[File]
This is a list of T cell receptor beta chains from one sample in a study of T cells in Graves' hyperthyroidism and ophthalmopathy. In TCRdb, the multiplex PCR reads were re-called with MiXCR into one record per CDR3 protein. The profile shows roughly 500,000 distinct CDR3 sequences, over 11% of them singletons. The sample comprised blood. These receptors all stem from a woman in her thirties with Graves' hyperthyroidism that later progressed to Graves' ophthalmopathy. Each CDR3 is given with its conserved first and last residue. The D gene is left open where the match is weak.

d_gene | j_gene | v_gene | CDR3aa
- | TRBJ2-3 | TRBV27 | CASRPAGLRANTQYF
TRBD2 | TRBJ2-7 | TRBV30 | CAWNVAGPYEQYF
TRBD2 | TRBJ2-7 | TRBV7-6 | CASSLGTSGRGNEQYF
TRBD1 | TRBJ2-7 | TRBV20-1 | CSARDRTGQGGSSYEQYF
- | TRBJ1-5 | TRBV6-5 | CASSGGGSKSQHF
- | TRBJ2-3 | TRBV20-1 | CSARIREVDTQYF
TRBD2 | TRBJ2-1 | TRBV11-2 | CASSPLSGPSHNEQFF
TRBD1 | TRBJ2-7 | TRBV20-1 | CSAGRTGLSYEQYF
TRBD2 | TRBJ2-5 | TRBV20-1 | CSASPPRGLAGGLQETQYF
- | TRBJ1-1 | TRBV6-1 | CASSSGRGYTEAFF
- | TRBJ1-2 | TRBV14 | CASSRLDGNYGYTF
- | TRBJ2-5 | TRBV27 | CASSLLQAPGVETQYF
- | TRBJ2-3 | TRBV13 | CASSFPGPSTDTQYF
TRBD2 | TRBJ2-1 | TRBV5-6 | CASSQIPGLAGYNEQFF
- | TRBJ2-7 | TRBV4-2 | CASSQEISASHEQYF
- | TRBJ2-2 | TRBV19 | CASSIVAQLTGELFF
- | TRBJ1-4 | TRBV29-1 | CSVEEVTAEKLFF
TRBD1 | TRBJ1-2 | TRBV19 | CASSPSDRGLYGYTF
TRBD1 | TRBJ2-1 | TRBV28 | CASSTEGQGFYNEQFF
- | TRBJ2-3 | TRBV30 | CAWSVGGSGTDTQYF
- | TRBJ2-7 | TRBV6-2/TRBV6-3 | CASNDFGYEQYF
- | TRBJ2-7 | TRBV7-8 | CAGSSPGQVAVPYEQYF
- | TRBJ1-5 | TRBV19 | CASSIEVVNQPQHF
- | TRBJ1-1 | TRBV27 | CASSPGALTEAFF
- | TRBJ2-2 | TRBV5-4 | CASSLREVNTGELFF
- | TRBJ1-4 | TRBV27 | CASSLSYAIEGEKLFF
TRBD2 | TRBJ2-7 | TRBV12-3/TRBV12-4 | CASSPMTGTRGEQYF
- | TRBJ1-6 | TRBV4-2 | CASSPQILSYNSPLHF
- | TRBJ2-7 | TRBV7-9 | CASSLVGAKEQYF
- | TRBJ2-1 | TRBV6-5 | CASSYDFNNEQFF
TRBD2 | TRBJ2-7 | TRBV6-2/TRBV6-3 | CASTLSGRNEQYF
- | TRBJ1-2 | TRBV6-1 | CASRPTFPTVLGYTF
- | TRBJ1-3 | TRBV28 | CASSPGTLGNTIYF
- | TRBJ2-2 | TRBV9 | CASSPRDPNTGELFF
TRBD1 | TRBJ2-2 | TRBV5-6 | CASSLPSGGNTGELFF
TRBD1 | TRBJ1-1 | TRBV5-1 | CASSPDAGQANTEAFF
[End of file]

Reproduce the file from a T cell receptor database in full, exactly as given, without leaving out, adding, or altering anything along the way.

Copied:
This is a list of T cell receptor beta chains from one sample in a study of T cells in Graves' hyperthyroidism and ophthalmopathy. In TCRdb, the multiplex PCR reads were re-called with MiXCR into one record per CDR3 protein. The profile shows roughly 500,000 distinct CDR3 sequences, over 11% of them singletons. The sample comprised blood. These receptors all stem from a woman in her thirties with Graves' hyperthyroidism that later progressed to Graves' ophthalmopathy. Each CDR3 is given with its conserved first and last residue. The D gene is left open where the match is weak.

d_gene | j_gene | v_gene | CDR3aa
- | TRBJ2-3 | TRBV27 | CASRPAGLRANTQYF
TRBD2 | TRBJ2-7 | TRBV30 | CAWNVAGPYEQYF
TRBD2 | TRBJ2-7 | TRBV7-6 | CASSLGTSGRGNEQYF
TRBD1 | TRBJ2-7 | TRBV20-1 | CSARDRTGQGGSSYEQYF
- | TRBJ1-5 | TRBV6-5 | CASSGGGSKSQHF
- | TRBJ2-3 | TRBV20-1 | CSARIREVDTQYF
TRBD2 | TRBJ2-1 | TRBV11-2 | CASSPLSGPSHNEQFF
TRBD1 | TRBJ2-7 | TRBV20-1 | CSAGRTGLSYEQYF
TRBD2 | TRBJ2-5 | TRBV20-1 | CSASPPRGLAGGLQETQYF
- | TRBJ1-1 | TRBV6-1 | CASSSGRGYTEAFF
- | TRBJ1-2 | TRBV14 | CASSRLDGNYGYTF
- | TRBJ2-5 | TRBV27 | CASSLLQAPGVETQYF
- | TRBJ2-3 | TRBV13 | CASSFPGPSTDTQYF
TRBD2 | TRBJ2-1 | TRBV5-6 | CASSQIPGLAGYNEQFF
- | TRBJ2-7 | TRBV4-2 | CASSQEISASHEQYF
- | TRBJ2-2 | TRBV19 | CASSIVAQLTGELFF
- | TRBJ1-4 | TRBV29-1 | CSVEEVTAEKLFF
TRBD1 | TRBJ1-2 | TRBV19 | CASSPSDRGLYGYTF
TRBD1 | TRBJ2-1 | TRBV28 | CASSTEGQGFYNEQFF
- | TRBJ2-3 | TRBV30 | CAWSVGGSGTDTQYF
- | TRBJ2-7 | TRBV6-2/TRBV6-3 | CASNDFGYEQYF
- | TRBJ2-7 | TRBV7-8 | CAGSSPGQVAVPYEQYF
- | TRBJ1-5 | TRBV19 | CASSIEVVNQPQHF
- | TRBJ1-1 | TRBV27 | CASSPGALTEAFF
- | TRBJ2-2 | TRBV5-4 | CASSLREVNTGELFF
- | TRBJ1-4 | TRBV27 | CASSLSYAIEGEKLFF
TRBD2 | TRBJ2-7 | TRBV12-3/TRBV12-4 | CASSPMTGTRGEQYF
- | TRBJ1-6 | TRBV4-2 | CASSPQILSYNSPLHF
- | TRBJ2-7 | TRBV7-9 | CASSLVGAKEQYF
- | TRBJ2-1 | TRBV6-5 | CASSYDFNNEQFF
TRBD2 | TRBJ2-7 | TRBV6-2/TRBV6-3 | CASTLSGRNEQYF
- | TRBJ1-2 | TRBV6-1 | CASRPTFPTVLGYTF
- | TRBJ1-3 | TRBV28 | CASSPGTLGNTIYF
- | TRBJ2-2 | TRBV9 | CASSPRDPNTGELFF
TRBD1 | TRBJ2-2 | TRBV5-6 | CASSLPSGGNTGELFF
TRBD1 | TRBJ1-1 | TRBV5-1 | CASSPDAGQANTEAFF